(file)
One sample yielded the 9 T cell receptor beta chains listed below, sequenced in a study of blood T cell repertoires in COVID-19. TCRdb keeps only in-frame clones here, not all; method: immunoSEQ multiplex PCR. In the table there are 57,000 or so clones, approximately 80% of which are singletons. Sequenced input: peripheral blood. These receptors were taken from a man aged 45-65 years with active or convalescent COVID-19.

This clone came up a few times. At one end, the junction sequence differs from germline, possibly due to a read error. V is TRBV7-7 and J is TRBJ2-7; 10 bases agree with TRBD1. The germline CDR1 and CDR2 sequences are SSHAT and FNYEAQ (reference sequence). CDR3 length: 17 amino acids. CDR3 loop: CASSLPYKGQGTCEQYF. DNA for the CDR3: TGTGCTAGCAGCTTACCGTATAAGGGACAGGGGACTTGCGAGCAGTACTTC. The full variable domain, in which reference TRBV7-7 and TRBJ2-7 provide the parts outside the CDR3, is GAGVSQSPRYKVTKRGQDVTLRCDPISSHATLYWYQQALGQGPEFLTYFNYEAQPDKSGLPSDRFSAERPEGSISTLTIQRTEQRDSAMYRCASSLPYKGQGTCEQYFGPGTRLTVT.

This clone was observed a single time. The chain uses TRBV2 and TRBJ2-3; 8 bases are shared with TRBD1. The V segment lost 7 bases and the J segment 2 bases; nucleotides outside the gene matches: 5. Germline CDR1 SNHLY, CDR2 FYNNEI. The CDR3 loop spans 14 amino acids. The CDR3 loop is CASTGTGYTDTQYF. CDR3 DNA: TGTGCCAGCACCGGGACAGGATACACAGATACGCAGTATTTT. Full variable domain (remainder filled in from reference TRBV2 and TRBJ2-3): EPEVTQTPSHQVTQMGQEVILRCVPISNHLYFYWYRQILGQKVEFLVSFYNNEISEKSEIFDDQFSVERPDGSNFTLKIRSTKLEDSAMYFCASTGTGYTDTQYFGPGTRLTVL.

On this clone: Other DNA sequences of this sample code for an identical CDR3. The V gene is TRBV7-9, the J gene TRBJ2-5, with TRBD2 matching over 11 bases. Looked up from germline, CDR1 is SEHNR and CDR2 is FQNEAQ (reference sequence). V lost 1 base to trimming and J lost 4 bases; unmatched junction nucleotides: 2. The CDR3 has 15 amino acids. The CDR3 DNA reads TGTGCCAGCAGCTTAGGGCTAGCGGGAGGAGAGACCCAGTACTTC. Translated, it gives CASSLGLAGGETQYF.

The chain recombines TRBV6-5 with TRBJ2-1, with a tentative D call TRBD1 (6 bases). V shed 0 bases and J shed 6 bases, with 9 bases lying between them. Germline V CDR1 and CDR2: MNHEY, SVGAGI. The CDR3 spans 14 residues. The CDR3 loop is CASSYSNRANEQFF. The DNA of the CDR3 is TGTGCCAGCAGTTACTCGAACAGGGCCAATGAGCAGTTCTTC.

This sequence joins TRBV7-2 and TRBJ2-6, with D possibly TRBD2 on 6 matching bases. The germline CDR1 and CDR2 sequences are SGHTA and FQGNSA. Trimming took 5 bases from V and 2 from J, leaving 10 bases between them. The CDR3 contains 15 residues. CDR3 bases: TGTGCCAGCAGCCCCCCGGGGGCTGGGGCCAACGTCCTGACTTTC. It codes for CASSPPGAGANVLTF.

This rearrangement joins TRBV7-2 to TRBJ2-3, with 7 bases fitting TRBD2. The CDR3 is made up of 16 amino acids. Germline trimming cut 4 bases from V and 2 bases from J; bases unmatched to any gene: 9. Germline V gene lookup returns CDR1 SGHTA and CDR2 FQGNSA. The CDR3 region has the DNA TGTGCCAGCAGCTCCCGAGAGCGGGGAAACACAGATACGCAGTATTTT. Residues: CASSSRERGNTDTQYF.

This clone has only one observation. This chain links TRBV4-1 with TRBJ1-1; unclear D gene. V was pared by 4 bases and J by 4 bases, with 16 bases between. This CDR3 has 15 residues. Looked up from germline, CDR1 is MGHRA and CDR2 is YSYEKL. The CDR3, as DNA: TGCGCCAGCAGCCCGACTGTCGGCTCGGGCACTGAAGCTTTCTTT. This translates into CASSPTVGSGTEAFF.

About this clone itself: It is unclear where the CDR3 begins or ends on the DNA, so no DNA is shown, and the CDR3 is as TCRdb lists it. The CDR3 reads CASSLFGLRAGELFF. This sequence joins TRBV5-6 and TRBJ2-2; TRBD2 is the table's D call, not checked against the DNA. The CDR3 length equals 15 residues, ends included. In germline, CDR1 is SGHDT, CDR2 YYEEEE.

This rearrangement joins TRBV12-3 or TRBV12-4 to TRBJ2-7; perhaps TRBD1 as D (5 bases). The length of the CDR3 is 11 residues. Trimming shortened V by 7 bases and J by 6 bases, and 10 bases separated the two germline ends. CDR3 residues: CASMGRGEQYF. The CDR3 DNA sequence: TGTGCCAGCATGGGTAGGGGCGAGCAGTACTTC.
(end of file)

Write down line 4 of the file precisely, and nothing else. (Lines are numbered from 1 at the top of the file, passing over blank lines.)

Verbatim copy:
On this clone: Other DNA sequences of this sample code for an identical CDR3. The V gene is TRBV7-9, the J gene TRBJ2-5, with TRBD2 matching over 11 bases. Looked up from germline, CDR1 is SEHNR and CDR2 is FQNEAQ (reference sequence). V lost 1 base to trimming and J lost 4 bases; unmatched junction nucleotides: 2. The CDR3 has 15 amino acids. The CDR3 DNA reads TGTGCCAGCAGCTTAGGGCTAGCGGGAGGAGAGACCCAGTACTTC. Translated, it gives CASSLGLAGGETQYF.